I Will Launch America: Dana Hutcherson

Dana Hutcherson, NASA's Commercial Crew ProgramDana Hutcherson is part of NASA’s team of engineers working with private industry to bring a new class of spacecraft into operation. A veteran of space shuttle processing, Hutcherson is the deputy manager of Systems Engineering and Integration for NASA’s Commercial Crew Program. Her work is vital to the program’s goal of returning human spaceflight to U.S. soil using a model that calls for closer cooperation among the agency and the private sector. Read more about Hutcherson at https://go.nasa.gov/2nc3WyO.

I Will Launch America: Jon Cowart

Photo of Jon Cowart, CCP mission managerJon Cowart is part of a team helping to lead the nation’s effort to facilitate the development and certification of commercial spacecraft to enable the safe, reliable and cost-effective transportation of humans to and from the International Space Station.

In his key role as a mission manager in NASA’s Commercial Crew Program, he will guide the agency’s mission-related activities at Kennedy Space Center in Florida when astronauts are ready to fly to the International Space Station aboard a SpaceX Crew Dragon spacecraft.

Learn more about how Cowart will help Launch America’s new generation of human-rated spacecraft at http://go.nasa.gov/2amjD2V.

Boeing Debuts Modernized High Bay at Kennedy

Boeing unveils its modernized high bay in the Commercial Crew and Cargo Processing Facility at Kennedy Space CenterBoeing on Tuesday unveiled its clean-floor facility that serves as the hub for its CST-100 Starliner spacecraft as they are manufactured and prepared for flight to and from the International Space Station, and where they’ll refurbished between missions. The high bay in the company’s Commercial Crew and Cargo Processing Facility, formerly known as Orbiter Processing Facility 3, is now modernized and ready to support the Starliner program.

It was once filled with about 1,000 tons of steel work platforms that enshrouded the space shuttle orbiters as they were refurbished and prepared for flight. Today, the facility contains several pieces of hardware and a mock-up that are key to Boeing’s and NASA’s efforts to launch astronauts from Florida’s Space Coast through the Commercial Crew Program.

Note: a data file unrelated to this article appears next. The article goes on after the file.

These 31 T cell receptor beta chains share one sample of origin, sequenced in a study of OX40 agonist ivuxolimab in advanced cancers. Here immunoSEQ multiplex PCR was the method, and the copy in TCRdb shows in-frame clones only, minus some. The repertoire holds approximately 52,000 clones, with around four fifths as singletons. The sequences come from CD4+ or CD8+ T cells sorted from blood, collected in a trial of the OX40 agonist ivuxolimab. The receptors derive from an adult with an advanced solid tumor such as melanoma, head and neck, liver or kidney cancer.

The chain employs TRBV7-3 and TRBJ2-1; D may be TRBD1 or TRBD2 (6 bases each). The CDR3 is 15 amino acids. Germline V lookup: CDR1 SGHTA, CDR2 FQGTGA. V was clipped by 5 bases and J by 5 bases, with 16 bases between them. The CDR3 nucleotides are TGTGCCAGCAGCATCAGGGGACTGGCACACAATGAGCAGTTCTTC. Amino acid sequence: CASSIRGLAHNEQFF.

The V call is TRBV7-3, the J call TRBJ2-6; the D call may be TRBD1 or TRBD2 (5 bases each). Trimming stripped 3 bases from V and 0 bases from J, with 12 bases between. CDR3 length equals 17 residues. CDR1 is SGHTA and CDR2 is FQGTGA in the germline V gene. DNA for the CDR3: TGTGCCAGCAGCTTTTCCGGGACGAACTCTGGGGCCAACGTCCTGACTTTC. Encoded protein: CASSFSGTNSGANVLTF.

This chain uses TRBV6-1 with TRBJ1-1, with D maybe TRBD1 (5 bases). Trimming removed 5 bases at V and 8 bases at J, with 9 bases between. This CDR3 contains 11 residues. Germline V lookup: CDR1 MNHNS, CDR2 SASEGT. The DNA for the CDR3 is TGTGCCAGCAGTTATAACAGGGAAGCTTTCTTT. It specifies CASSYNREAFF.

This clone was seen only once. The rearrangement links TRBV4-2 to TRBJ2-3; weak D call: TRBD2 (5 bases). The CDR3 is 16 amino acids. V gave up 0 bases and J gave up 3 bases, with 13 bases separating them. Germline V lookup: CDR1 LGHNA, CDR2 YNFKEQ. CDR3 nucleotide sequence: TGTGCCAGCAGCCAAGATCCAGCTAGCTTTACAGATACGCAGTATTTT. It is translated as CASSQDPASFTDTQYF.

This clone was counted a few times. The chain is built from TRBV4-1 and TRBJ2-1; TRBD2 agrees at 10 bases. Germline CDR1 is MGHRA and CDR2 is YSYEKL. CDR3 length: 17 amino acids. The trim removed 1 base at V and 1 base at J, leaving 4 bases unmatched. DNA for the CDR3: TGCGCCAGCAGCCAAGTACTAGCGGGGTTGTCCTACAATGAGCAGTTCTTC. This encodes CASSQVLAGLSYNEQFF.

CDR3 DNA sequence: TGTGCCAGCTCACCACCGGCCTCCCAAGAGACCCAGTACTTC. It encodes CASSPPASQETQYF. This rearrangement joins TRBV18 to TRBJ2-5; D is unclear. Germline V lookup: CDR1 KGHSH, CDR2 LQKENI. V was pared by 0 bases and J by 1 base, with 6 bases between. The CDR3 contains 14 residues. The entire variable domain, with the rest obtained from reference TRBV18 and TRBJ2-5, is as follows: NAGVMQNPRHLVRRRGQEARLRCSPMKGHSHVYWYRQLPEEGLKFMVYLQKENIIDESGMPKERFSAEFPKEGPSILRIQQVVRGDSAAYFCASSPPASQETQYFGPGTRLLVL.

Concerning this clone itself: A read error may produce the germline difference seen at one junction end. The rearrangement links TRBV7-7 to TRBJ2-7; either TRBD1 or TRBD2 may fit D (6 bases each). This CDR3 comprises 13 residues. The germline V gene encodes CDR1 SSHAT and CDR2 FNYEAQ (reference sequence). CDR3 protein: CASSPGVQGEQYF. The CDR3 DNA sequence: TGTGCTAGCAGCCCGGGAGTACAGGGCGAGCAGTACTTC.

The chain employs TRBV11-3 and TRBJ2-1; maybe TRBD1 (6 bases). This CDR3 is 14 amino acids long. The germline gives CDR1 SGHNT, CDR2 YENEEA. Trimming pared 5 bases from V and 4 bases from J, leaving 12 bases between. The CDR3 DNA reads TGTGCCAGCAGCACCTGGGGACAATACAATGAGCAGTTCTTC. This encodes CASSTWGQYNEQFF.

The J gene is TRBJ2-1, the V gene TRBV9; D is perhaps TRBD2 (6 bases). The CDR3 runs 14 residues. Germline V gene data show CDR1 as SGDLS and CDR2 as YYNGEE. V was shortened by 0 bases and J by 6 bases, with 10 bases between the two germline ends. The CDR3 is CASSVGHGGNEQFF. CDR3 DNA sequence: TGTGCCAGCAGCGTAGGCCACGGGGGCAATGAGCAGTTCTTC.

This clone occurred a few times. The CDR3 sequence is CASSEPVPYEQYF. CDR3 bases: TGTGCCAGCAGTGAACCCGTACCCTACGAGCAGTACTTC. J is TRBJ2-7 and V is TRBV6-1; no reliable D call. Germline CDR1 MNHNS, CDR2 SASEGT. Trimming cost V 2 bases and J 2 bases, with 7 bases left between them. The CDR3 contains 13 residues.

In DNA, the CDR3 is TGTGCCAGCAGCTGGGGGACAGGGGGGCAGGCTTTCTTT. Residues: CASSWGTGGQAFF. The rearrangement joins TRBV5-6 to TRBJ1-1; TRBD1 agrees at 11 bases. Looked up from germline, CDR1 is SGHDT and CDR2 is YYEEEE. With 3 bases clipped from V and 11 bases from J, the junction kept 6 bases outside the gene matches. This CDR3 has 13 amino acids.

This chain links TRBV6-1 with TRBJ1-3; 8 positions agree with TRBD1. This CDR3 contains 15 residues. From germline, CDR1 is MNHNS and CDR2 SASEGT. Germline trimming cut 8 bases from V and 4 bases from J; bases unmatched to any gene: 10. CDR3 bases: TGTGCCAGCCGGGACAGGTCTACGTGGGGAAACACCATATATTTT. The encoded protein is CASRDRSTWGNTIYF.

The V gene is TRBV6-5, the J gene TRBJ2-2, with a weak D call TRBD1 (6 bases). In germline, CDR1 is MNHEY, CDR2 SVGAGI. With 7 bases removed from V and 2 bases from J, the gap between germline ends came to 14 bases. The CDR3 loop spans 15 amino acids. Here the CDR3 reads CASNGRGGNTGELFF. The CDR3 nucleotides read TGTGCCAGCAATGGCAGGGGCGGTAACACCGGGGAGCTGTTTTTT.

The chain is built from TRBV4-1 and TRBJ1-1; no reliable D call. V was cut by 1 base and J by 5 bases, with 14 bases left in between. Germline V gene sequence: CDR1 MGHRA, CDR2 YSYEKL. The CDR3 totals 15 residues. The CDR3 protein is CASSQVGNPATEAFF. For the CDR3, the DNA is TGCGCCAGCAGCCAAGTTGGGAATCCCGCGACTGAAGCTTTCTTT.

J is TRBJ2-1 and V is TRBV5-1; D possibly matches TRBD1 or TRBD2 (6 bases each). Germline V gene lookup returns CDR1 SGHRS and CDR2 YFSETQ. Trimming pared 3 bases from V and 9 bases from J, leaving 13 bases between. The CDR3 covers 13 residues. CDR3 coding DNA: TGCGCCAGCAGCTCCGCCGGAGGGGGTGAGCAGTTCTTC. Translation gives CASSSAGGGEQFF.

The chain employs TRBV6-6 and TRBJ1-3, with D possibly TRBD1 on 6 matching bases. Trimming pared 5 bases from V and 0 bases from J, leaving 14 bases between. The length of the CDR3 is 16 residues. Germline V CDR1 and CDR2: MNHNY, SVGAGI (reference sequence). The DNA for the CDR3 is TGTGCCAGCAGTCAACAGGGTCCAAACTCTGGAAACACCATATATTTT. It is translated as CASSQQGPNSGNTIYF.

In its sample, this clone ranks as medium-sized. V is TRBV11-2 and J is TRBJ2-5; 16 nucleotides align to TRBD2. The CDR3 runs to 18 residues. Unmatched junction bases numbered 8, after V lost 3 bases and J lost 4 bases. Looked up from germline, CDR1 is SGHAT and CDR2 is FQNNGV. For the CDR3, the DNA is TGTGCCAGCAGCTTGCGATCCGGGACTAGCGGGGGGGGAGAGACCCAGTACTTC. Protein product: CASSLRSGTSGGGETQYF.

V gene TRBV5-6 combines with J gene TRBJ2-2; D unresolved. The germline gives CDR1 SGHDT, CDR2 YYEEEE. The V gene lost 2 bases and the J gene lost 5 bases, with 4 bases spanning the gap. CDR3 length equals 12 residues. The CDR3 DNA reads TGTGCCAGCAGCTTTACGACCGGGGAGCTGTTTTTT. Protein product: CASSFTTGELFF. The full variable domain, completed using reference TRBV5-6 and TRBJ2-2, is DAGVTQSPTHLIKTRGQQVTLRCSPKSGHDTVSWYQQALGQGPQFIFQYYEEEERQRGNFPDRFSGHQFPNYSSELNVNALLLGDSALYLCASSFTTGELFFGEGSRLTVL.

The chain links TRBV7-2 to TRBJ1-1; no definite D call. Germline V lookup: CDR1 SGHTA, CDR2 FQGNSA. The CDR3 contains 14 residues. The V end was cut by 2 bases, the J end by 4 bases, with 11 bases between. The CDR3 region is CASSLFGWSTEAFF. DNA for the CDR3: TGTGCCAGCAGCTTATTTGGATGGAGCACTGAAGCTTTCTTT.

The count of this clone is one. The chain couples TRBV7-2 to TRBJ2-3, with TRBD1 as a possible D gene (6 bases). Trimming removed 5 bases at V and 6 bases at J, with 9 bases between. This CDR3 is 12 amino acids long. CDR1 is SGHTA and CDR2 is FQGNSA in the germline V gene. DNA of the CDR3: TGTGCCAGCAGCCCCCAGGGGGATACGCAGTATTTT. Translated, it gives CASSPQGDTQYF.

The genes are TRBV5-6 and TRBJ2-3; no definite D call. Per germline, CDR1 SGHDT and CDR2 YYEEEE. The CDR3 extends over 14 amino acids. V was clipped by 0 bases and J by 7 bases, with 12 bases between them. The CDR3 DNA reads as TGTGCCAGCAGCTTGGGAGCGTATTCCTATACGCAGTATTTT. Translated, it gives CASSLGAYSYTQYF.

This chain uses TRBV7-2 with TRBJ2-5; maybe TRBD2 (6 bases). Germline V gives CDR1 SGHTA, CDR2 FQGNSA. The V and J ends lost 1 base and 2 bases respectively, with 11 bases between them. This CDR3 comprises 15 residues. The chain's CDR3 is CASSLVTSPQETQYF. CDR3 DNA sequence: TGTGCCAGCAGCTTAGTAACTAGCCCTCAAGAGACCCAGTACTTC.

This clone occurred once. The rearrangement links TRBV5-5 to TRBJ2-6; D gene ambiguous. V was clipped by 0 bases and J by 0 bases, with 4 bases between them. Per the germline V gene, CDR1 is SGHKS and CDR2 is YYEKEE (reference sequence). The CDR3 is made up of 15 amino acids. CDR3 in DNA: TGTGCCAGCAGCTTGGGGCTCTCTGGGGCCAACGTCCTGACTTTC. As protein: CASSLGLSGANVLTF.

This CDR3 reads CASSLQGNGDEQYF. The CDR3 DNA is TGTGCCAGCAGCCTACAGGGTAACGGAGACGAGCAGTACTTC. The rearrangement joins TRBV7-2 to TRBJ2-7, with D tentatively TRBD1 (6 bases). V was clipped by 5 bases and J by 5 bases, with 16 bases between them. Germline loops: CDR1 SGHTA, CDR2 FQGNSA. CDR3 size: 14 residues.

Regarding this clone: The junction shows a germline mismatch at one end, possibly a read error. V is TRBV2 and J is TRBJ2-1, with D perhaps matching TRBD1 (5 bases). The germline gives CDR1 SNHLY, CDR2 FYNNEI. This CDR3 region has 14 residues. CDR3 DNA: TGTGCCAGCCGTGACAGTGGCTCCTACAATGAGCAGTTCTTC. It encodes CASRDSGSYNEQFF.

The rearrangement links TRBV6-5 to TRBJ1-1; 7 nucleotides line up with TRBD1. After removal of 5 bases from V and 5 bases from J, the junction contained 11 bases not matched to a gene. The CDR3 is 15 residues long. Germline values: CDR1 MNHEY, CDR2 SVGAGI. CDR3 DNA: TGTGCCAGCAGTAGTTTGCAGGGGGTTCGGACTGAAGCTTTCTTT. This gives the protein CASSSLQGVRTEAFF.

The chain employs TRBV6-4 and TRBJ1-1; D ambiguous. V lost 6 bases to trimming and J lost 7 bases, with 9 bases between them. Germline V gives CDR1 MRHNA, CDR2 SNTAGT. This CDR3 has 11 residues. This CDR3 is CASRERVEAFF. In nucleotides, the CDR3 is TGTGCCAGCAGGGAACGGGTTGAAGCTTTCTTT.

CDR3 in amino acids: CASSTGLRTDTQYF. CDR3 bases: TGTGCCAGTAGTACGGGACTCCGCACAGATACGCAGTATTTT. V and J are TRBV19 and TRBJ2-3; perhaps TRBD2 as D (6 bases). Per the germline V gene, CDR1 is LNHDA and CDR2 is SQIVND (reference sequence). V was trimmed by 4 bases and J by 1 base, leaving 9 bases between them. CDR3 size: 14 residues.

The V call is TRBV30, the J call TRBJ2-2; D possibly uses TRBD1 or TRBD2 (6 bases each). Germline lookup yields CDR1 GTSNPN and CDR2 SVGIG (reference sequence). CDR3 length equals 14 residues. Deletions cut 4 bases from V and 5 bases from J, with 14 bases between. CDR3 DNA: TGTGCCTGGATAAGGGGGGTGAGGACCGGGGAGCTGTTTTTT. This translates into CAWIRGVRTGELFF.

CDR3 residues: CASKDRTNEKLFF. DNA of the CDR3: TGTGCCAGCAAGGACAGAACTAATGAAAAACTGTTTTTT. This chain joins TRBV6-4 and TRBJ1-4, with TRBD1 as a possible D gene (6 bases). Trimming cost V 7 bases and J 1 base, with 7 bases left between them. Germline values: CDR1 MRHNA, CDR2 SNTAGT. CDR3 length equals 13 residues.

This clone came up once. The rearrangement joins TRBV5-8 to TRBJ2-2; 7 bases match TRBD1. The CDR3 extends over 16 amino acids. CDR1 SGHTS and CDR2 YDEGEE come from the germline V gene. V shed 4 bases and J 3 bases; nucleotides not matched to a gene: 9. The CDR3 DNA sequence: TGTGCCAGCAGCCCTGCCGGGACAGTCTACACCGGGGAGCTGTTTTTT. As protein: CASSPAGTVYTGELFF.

Read the full story here.

(Photo credit: NASA/Kim Shiflett)

Aerojet Rocketdyne Tests Starliner Service Module Engines

One of three Reaction Control System engines for Boeing’s CST-100 Starliner recently completed hot-fire testing at NASA’s White Sands Test Facility in New Mexico.The small jets designed to steer Boeing’s CST-100 Starliner spacecraft in orbit were fired in a vacuum chamber recently at NASA’s White Sands Test Facility in New Mexico. Testing continues for elements of the new Starliner spacecraft before components are installed into the first space-bound capsule. Aerojet Rocketyne built the reaction control engines and used a chamber to pulse fire three engines up to 4,000 times for a total of 1,600 seconds each. Both are record times for lightweight thrusters with composite chambers.

One of three Reaction Control System engines for Boeing’s CST-100 Starliner recently completed hot-fire testing at NASA’s White Sands Test Facility in New Mexico.Aerojet Rocketdyne is testing and will provide the service module propulsion system production hardware, including launch abort engines, orbital maneuvering and attitude control engines and reaction control system engines. Boeing will assemble hardware kits into the service module section of the Starliner spacecraft at its Commercial Crew and Cargo Processing Facility at NASA’s Kennedy Space Center in Florida.

The Starliner is one of two spacecraft in development in partnership with NASA’s Commercial Crew Program. While Boeing develops and manufactures Starliners, SpaceX is doing the same with its own spacecraft, Crew Dragon. Both companies plan to launch astronauts from Florida’s Space Coast on missions to the International Space Station. With up to four astronauts at a time, plus more than 200 pounds of cargo, the new line of spacecraft will allow the station’s crew to grow to seven. That addition gives astronauts In orbit another 35 hours of research time to enhance the science conducted on the orbiting laboratory.

(Photo credits: Aerojet Rocketdyne)